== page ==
Test code 2817

Among the top 5 causes of serious food allergic reactions.1 Determine which of these proteins your patient has high levels of IgE to:

Cor a1

LOWER RISK of systemic reaction primarily associated with local reactions2

  • Heat and digestion labile3
  • Cross-reactive with pollens (e.g., birch)4,5

Cor a8

VARIABLE RISK associated with local and systemic reactions including anaphylaxis2,6,7

  • Heat and digestion stabile8
  • Indicates cross-reactivity, often from a primary peach sensitization8

Cor a9, Cor a14

HIGHER RISK of systemic reaction including anaphylaxis2,4,9,10

  • Heat and digestion stabile11
  • Sensitization to these can appear early in life and indicates a primary hazelnut allergy4


Risk assessment and test interpretations

If antibodies are + for Cor a14 and/or Cor a9

  • Associated with systemic reactions in hazelnut-sensitized patients2,4,9,10
  • Test for sensitization to peanuts and other tree nuts (e.g., walnuts and Brazil nuts), as crossreactivity may occur11,12

If also positive for Cor a8, avoid raw as well as roasted/heated hazelnuts8


If antibodies are + for Cor a8

  • Both local oral symptoms and systemic reactions may occur2,7

If also + for Cor a14 or Cor a9, avoid raw as well as roasted/heated hazelnuts8


If antibodies are + for Cor a1

  • Typically associated with local reactions although systemic reactions to raw hazelnuts may occur in some cases, especially in adults2
  • Often tolerate roasted or heated hazelnuts8

As in all diagnostic testing, a diagnosis must be made by the physician based on test results, individual patient history, the physician’s knowledge of the patient, and the physician’s clinical judgement.


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Download the Hazelnut Allergen Component Testing brochure.


1. Flinterman AE, et al. Hazelnut allergy: from pollen-associated mild allergy to severe anaphylactic reactions. Curr Opin Allergy Clin Immunol. 2008 Jun; 8(3): 261-265.

2. De Knop KJ, et al. Age-related sensitization profiles for hazelnut (Corylus avellana) in a birch-endemic region. Pediatr Allergy Immunol. 2011 Feb; 22(1Pt 2): e139–49.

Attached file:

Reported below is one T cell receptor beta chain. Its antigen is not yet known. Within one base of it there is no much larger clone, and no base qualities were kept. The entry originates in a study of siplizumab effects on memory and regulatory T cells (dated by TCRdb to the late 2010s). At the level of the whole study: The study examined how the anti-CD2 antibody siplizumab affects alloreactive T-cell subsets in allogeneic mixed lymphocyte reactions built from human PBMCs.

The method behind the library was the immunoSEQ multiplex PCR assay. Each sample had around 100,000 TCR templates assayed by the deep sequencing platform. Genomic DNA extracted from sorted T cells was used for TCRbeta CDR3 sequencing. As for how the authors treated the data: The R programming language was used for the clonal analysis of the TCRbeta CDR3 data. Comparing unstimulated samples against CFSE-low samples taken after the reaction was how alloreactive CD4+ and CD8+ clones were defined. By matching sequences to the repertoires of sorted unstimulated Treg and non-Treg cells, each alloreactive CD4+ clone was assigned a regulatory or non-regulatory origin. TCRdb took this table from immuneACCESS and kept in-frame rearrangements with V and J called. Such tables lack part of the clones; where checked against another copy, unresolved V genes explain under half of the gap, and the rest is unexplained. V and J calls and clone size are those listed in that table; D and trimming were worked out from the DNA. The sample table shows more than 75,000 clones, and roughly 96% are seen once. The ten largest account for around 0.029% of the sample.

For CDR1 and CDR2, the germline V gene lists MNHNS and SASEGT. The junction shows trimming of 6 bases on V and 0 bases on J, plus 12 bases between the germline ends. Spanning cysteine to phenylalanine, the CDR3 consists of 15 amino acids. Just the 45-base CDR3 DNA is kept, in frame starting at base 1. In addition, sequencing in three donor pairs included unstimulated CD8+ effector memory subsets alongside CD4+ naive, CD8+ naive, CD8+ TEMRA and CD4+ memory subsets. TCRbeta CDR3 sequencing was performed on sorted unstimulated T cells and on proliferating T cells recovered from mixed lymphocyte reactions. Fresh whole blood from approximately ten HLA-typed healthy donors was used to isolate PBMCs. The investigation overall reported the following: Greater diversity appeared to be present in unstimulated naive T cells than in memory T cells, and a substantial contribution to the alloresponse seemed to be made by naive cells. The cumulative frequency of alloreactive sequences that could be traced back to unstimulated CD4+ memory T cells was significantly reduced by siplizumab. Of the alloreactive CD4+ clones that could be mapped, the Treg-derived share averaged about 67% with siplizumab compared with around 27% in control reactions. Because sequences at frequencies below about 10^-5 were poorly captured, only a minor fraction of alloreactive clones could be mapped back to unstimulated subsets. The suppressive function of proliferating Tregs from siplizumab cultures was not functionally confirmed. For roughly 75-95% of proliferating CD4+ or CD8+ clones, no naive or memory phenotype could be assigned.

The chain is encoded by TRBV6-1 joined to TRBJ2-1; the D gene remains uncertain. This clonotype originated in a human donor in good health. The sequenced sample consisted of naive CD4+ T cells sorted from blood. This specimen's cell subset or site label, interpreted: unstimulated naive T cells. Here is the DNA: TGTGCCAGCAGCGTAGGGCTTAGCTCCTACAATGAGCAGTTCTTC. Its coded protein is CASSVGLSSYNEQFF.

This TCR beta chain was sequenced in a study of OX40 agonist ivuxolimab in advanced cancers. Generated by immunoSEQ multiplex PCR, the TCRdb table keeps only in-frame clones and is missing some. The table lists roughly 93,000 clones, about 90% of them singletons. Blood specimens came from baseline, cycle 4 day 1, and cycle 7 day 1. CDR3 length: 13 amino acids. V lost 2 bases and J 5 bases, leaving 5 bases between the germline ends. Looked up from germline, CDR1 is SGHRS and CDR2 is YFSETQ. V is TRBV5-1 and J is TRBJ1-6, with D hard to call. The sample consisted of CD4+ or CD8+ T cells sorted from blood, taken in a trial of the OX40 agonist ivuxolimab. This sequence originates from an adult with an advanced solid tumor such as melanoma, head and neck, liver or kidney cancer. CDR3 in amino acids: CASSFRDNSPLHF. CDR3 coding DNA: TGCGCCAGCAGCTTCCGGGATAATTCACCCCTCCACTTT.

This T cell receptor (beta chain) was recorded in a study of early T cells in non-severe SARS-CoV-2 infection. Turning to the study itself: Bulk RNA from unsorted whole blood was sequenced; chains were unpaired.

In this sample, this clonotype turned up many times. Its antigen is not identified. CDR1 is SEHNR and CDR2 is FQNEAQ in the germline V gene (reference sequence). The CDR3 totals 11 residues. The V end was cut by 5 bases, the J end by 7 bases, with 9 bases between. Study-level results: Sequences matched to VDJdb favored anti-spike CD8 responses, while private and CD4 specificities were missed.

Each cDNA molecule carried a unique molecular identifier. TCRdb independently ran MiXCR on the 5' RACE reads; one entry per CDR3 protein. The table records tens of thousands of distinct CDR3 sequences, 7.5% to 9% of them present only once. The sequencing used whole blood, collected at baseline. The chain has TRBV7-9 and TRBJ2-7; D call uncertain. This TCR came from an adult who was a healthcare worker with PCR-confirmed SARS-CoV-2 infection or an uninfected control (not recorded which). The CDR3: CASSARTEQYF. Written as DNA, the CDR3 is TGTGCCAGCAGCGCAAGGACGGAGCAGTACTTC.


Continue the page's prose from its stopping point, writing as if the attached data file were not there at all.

3. Hansen KS, et al. Roasted hazelnuts-allergenic activity evaluated by double-blind, placebo-controlled food challenge. Allergy. 2003 Feb; 58(2): 132-138.

4. Masthoff L, et al. Sensitization to Cor a 9 and Cor a 14 is highly specific for a hazelnut allergy in Dutch children and adults. J Allergy Clin Immunol. 2013 Aug; 132(2):393-9.

5. Pastorello EA, et al. Identification of hazelnut major allergens in sensitive patients with positive double-blind, placebo-controlled food challenge results. J Allergy Clin Immunol. 2002; 109(3): 563-570.

6. Lauer I, et al. The non-specific lipid transfer protein, Ara h 9, is an important allergen in peanut. Clinical & Experimental Allergy. 39: 1427–1437.

7. Schocker F, et al. Recombinant lipid transfer protein Cor a 8 from hazelnut: A new tool for in vitro diagnosis of potentially severe hazelnut allergy. J Allergy Clin Immunol. 2004;113:141-7.

8. Masthoff L, et al. A systematic review of the effect of thermal processing on the allergenicity of tree nuts. Allergy. 2013; 68: 983–993.

9. Hansen KS, et al. Component-resolved in vitro diagnosis of hazelnut allergy in Europe. J Allergy Clin Immunol. 2009 Apr 1; 123(5): 1134-1141.

10. Garino C, et al. Isolation, cloning, and characterization of the 2S albumin: A new allergen from hazelnut. Mol Nutr Food Res. 2010; 54: 1257–1265.

11. Asero R, et al. Walnut-induced anaphylaxis with cross-reactivity to hazelnut and Brazil nut. J Allergy Clin Immunol. 2004 Feb; 113(2): 358-360.

12. Verweij M, et al. Young infants with atopic dermatitis can display sensitization to Cor a 9, an 11S legumin-like seed-storage protein from hazelnut (Corylus avellana). Pediatric Allergy Immnol. 2011; 22: 196-201.